In our view, constitutional protections to stave off legal challenges to marriage which fall short of enshrining Marriage, are insufficient safeguards for such an essential social institution. Insufficient protection renders marriage vulnerable to the persistence of activists to redefine marriage. Already, domestic LGBT activists have clearly stated this aim. A joint report by LGBT activists to the United Nations Human Rights Council in 2020 reflects the demands of groups such as Indignation and PROUT to permit and recognise same-sex marriages and partnerships. Pink Dot and Oogachaga also submitted a report asking for similar privileges such as access to subsidised housing.

A repeal of Section 377A without enshrining the definition of marriage signals a shift in values and a step towards the liberalisation of the moral landscape in Singapore. We should avoid weakening the commitment to current norms of sex, family, and marriage, and instead, strengthen these commitments for the sake of our nation’s prosperity and progress.

  • Beyond safeguarding marriage, we call for the affirmation of social values that contribute to upholding public morality in both word and deed.
  • We must proactively preserve and protect the innocence of children, who are growing up in an increasingly sexualised world that prematurely exposes them to ideas which require higher levels of physical and emotional maturity to handle. Toward this end, we need prohibitions against the push to introduce morally controversial issues, including sexual orientation and gender identities, to minors.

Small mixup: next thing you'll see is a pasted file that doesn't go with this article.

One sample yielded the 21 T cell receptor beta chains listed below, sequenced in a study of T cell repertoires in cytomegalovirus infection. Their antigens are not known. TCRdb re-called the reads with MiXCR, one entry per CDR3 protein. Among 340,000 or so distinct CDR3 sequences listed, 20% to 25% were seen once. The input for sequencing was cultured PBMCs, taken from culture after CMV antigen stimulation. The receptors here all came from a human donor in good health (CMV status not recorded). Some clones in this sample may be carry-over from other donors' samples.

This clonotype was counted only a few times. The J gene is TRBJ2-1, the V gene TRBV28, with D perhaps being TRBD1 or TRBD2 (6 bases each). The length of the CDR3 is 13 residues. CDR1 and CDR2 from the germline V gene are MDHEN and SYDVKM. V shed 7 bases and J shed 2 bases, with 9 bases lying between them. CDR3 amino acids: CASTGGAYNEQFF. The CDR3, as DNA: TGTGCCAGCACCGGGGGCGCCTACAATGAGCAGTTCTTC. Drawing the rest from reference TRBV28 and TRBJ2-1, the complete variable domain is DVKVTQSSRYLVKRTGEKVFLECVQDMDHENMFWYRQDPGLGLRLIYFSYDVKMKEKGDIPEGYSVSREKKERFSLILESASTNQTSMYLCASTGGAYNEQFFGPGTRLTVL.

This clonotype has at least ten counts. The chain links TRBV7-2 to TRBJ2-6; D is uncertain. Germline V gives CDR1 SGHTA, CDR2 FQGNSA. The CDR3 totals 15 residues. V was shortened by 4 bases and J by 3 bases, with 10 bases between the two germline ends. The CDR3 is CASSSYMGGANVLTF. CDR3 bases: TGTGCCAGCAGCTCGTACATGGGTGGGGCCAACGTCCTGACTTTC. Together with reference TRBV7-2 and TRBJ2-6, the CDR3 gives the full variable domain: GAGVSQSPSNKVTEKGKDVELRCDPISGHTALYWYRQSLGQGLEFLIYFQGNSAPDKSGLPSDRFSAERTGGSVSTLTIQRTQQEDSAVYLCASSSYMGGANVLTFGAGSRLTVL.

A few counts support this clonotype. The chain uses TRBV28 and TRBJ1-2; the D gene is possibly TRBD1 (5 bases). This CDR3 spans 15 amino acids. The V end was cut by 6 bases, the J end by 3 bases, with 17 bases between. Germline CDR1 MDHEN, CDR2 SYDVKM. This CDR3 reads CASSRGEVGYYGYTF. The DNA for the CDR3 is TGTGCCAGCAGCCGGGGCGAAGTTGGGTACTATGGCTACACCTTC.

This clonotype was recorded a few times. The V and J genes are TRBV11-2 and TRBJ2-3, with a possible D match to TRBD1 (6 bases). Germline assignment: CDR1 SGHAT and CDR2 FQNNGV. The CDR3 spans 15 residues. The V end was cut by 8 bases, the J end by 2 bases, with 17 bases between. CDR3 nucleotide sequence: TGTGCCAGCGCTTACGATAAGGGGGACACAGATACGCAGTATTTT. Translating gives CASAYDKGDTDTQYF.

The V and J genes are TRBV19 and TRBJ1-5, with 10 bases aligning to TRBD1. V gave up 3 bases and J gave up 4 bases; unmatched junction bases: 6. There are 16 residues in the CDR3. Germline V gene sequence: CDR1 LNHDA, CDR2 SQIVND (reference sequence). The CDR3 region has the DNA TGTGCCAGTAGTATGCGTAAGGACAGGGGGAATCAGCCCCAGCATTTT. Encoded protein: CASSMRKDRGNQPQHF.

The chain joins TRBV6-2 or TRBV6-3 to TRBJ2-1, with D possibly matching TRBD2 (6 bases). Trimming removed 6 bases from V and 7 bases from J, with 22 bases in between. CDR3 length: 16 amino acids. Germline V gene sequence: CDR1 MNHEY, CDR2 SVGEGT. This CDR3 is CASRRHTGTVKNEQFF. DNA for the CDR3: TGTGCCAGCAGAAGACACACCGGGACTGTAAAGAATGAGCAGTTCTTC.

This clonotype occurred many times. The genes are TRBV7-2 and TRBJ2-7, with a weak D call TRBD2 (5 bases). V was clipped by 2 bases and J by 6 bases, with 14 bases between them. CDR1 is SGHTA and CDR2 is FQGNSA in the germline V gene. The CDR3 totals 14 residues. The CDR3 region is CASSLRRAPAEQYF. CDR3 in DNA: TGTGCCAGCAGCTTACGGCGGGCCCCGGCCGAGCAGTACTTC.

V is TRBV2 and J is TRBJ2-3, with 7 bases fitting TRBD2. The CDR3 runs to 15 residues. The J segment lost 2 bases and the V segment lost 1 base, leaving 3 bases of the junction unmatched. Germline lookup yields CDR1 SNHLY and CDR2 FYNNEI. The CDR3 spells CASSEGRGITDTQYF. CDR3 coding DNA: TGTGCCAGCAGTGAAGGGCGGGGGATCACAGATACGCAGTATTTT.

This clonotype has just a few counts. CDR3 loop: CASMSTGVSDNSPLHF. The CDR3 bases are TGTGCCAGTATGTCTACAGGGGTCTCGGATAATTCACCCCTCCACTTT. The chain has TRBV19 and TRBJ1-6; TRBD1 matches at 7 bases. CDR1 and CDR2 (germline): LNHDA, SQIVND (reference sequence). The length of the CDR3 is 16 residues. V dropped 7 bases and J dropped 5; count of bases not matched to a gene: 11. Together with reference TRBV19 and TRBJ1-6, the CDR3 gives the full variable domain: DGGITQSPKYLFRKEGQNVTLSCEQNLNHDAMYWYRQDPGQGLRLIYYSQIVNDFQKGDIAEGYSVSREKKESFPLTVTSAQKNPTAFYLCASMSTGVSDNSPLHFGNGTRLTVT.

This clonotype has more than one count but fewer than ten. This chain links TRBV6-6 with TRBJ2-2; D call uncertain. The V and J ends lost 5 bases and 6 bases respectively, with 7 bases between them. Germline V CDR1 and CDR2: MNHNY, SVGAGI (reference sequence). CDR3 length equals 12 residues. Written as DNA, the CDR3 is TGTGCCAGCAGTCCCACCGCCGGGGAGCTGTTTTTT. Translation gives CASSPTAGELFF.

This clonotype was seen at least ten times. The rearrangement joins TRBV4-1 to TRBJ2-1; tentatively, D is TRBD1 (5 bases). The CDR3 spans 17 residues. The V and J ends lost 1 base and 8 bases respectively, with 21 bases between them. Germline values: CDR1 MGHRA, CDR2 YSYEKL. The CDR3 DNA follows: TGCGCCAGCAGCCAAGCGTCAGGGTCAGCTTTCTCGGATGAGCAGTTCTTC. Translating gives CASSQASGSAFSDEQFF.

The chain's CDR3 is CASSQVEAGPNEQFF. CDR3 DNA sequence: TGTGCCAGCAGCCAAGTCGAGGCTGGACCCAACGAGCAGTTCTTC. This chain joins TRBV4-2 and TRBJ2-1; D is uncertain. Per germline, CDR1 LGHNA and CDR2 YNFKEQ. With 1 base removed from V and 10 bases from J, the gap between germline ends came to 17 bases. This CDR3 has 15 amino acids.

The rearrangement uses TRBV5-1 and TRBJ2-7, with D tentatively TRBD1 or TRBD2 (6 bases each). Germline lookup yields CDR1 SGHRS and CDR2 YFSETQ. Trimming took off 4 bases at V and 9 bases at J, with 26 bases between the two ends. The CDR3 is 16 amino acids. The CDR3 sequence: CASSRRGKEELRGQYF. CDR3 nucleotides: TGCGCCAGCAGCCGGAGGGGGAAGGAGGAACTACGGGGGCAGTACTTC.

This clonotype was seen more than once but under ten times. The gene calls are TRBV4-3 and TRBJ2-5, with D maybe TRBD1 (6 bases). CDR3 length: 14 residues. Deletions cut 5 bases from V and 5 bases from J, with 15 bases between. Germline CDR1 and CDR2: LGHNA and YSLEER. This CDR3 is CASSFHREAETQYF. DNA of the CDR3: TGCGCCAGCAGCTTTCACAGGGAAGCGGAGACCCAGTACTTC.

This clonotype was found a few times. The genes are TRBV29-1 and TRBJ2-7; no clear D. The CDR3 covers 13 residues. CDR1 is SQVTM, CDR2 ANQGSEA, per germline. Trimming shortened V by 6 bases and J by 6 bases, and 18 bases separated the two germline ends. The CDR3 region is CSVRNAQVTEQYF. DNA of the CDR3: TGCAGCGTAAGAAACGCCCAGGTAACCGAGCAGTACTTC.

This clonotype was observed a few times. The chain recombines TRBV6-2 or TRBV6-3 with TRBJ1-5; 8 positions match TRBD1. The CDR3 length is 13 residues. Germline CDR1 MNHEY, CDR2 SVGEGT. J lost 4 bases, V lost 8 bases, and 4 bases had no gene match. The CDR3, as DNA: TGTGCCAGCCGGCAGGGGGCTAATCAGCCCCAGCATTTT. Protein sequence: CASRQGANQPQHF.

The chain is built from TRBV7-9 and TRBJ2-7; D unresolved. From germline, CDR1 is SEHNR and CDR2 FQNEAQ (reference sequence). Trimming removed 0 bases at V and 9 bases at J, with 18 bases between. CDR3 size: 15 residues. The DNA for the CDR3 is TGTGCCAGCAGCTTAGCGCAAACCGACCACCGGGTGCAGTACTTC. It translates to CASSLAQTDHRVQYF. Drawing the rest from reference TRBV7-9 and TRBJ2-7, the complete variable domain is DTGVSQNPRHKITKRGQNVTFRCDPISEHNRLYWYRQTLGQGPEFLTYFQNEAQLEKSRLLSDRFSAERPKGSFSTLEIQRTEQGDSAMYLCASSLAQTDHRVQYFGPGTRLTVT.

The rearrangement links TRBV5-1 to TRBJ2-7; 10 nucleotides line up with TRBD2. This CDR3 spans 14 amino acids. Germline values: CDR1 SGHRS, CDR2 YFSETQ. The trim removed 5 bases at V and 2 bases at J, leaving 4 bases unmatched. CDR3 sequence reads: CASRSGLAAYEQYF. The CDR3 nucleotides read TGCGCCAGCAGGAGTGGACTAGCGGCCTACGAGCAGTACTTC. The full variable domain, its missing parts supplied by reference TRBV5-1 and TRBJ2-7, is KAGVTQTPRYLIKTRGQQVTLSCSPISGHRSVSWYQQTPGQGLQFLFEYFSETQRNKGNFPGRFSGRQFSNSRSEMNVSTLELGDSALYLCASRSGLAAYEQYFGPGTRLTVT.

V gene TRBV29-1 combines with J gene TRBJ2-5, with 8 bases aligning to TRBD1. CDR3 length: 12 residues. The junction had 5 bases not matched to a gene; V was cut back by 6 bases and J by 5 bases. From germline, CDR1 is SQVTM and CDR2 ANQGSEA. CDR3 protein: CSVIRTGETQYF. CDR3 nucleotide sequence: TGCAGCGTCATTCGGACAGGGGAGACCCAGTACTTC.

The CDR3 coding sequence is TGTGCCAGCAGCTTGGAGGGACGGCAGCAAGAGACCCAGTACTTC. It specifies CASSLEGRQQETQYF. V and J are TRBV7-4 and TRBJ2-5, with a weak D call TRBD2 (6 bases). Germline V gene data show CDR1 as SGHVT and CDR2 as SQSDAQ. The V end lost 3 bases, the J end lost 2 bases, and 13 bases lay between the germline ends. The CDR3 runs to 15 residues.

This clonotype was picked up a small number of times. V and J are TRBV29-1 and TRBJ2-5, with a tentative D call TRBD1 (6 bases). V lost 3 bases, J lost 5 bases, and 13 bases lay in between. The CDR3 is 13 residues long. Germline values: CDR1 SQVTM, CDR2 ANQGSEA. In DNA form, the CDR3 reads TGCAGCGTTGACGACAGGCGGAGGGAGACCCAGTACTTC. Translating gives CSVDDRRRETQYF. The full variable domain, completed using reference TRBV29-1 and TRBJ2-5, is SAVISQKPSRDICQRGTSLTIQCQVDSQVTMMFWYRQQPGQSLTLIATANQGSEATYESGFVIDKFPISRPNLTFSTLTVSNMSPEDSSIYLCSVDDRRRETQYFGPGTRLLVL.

• Singapore’s religious harmony is a unique and precious national asset. We must proactively defend the freedom of religion and conscience. Religious persons and organisations must have the freedom to articulate views on public morality. Likewise, religious belief and activity must be protected from discrimination on the basis of religious convictions. This is especially important in the light of aggressive and intolerant opposition that characterises any conservative worldview as harmful, bigoted, regressive, discriminatory and imposing upon morality. This is a force that pushes us ever closer to the zero-sum identity politics that has crippled Western societies, and that Singapore can ill afford.

In Summary

We reiterate our appreciation of the government for actively engaging stakeholders and hope that they will continue to do so until we collectively arrive at a position which helps Singapore stay true to our values of protecting marriage, the family unit, children and freedom of conscience for the sake of our nation’s future.

We urge the government to convincingly demonstrate its commitment to our shared values of wanting to safeguard marriage and holistically protect Singapore from the normalisation of LGBT ideology through aggressive lobbying efforts by domestic as well as foreign parties.

We caution against rushing this process before demonstrating that concrete and adequate safeguards have been enacted to address the vulnerabilities created by any move on S377A.